Solve Example 4 above using Heun’s method.

Solution

Heun’s method is implemented by first assuming an estimate for x_{i+1}^{(0)} based on the explicit Euler method:

    \[x_{i+1}^{(0)}=x_i+h\frac{\mathrm{d}x}{\mathrm{d}t}\bigg|_{x=x_{i},t=t_{i}}\]

Then, the estimate for x_{i+1} is calculated as:

    \[x_{i+1}=x_i+h\frac{\frac{\mathrm{d}x}{\mathrm{d}t}\bigg|_{x=x_{i+1}^{(0)},t=t_{i+1}}+\frac{\mathrm{d}x}{\mathrm{d}t}\bigg|_{x=x_{i},t=t_{i}}}{2}\]

Setting x_0=-5, t_0=0, t_1=0.1, and h=0.1, an initial estimate for x_1^{(0)} is given by:

    \[x_1^{(0)}=-5+h(t_0x_0^2+2x_0)=-5+0.1(0-10)=-6\]

Using this information, the slope at x_1^{(0)} can be calculated and used to estimate x_1:

    \[x_1=-5+\frac{h}{2}\left(t_0x_0^2+2x_0 +t_1\left(x_1^{(0)}\right)^2+2x_1^{(0)} \right)=-5.92\]

Similarly, an initial estimate for x_2^{(0)} is given by:

    \[x_2^{(0)}=-5.92+h(t_1x_1^2+2x_1)=-5.92+0.1(0.1(-5.92)^2-2\times 5.92)=-6.7535\]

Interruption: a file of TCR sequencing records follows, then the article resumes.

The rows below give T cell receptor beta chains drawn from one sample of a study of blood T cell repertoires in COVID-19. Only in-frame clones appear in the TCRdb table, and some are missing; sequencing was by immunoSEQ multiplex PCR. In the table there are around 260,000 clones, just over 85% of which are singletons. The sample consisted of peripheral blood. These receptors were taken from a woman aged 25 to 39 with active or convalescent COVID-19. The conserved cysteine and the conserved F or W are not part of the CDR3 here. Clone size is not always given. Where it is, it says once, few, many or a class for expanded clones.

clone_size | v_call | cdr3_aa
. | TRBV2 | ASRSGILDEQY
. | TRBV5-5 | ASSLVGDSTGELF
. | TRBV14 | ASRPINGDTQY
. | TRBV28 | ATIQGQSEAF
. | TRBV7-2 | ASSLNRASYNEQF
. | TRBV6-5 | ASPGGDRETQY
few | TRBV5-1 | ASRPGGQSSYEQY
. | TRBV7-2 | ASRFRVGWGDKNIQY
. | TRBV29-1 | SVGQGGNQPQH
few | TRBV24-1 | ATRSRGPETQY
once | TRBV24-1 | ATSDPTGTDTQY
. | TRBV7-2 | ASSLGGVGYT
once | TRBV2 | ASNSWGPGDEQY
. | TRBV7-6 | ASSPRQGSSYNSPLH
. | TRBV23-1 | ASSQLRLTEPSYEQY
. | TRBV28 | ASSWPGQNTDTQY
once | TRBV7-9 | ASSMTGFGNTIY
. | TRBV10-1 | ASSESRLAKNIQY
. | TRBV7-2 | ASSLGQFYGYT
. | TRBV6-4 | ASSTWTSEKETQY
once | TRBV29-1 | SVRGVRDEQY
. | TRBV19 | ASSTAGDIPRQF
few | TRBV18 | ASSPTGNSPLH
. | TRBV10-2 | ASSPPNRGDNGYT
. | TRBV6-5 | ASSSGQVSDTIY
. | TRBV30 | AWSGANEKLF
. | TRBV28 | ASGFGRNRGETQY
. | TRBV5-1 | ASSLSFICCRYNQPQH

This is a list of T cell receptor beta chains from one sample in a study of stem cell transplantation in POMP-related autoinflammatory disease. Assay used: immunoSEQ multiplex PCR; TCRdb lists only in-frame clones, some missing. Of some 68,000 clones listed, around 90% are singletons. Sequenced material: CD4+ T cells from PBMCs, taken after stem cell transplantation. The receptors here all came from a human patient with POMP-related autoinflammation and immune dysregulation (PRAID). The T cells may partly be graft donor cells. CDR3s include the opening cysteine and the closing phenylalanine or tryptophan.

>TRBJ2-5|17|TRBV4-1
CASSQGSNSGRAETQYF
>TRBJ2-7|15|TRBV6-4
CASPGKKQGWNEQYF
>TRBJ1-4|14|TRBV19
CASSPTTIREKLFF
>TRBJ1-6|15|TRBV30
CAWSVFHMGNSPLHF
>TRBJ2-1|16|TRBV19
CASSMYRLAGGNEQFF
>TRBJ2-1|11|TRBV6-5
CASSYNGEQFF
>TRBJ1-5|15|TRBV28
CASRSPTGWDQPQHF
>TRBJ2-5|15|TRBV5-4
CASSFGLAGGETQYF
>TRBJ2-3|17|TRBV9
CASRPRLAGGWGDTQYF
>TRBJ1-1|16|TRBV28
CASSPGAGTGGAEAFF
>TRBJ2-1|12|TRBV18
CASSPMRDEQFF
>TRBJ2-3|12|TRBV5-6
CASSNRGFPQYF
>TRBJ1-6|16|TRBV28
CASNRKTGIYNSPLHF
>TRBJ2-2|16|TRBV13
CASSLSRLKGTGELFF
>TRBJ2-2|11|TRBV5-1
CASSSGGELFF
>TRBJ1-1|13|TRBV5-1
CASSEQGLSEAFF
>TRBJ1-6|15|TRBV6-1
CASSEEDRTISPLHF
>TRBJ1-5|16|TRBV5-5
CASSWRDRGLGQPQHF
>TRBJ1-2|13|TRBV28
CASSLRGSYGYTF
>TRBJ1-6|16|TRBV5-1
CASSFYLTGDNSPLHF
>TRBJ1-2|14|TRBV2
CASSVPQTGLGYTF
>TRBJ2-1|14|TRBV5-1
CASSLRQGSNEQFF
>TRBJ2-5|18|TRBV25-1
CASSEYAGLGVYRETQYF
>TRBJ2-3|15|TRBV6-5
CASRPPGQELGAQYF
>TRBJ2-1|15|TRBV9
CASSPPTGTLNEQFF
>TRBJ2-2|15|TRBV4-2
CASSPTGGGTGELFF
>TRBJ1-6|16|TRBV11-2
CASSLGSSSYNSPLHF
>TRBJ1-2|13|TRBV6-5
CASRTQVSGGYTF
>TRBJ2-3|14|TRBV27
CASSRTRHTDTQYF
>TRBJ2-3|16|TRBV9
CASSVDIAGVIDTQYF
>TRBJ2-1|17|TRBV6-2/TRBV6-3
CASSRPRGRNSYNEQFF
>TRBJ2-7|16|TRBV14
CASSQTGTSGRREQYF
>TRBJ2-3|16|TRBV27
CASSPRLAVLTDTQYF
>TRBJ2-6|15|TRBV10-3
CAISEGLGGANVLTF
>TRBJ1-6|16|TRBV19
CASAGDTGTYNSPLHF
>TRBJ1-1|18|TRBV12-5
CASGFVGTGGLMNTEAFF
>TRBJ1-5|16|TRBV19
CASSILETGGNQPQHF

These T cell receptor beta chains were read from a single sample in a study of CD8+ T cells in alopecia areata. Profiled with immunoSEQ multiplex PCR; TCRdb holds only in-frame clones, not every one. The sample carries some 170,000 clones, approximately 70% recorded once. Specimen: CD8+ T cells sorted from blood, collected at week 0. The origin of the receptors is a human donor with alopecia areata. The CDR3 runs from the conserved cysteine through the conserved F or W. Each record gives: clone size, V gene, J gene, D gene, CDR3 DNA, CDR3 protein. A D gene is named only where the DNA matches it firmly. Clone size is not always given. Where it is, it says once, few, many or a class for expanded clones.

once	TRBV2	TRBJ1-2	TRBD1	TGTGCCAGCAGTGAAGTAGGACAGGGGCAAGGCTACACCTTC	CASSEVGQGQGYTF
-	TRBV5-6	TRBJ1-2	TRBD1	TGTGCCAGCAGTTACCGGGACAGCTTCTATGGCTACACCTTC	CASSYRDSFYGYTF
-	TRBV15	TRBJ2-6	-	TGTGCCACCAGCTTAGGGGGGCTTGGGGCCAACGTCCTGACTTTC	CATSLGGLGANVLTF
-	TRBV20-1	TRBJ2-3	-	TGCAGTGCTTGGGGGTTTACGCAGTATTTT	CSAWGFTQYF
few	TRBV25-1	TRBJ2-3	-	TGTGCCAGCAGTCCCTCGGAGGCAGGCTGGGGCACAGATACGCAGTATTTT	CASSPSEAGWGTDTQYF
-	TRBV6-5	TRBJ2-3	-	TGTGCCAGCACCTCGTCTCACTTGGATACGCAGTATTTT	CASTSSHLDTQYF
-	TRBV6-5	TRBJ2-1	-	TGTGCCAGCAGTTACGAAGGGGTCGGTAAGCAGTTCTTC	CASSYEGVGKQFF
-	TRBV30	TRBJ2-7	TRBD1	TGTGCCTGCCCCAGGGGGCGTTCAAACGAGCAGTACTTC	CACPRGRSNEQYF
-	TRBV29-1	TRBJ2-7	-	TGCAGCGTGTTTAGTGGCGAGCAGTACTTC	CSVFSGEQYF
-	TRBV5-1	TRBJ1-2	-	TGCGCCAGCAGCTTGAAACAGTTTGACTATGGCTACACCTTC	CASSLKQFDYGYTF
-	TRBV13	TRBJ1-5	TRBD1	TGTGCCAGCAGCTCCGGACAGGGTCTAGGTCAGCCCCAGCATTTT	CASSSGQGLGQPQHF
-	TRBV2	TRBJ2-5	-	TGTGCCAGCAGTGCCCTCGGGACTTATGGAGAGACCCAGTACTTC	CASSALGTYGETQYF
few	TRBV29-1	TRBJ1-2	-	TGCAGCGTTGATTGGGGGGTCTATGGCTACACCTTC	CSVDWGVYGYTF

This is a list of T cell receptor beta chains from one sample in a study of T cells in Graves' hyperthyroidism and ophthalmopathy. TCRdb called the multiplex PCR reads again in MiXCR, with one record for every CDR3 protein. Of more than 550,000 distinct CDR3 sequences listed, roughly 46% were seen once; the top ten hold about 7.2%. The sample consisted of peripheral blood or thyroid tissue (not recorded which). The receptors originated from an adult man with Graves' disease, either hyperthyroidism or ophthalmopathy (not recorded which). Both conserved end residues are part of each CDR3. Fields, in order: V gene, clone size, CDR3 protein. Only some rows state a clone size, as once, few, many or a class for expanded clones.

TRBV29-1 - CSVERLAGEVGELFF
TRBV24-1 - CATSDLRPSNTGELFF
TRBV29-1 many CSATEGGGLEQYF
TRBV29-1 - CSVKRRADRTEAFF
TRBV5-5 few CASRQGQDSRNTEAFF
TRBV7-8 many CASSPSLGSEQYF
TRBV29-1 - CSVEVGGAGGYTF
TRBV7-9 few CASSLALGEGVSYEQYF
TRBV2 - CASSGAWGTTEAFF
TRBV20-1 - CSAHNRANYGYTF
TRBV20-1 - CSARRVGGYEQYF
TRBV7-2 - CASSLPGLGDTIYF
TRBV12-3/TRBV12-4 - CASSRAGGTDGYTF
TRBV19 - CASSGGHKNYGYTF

Using this information, the slope at x_2^{(0)} can be calculated and used to estimate x_2:

    \[x_2=-5.92+\frac{h}{2}\left(t_1x_1^2+2x_1 +t_2\left(x_2^{(0)}\right)^2+2x_2^{(0)} \right)=-6.556\]

Proceeding iteratively gives the values of x_i up to t=5. The Microsoft Excel file Heun.xlsx provides the required calculations.

The following graph shows the produced numerical data (black dots) overlapping the exact solution (blue line). The Mathematica code is given below.
H1

View Mathematica Code
HeunMethod[fp_, x0_, h_, t0_, tmax_] := (n = (tmax - t0)/h + 1;
  xtable = Table[0, {i, 1, n}];
  xtable[[1]] = x0;
  Do[xi0 = xtable[[i - 1]] + h*fp[xtable[[i - 1]], t0 + (i - 2) h];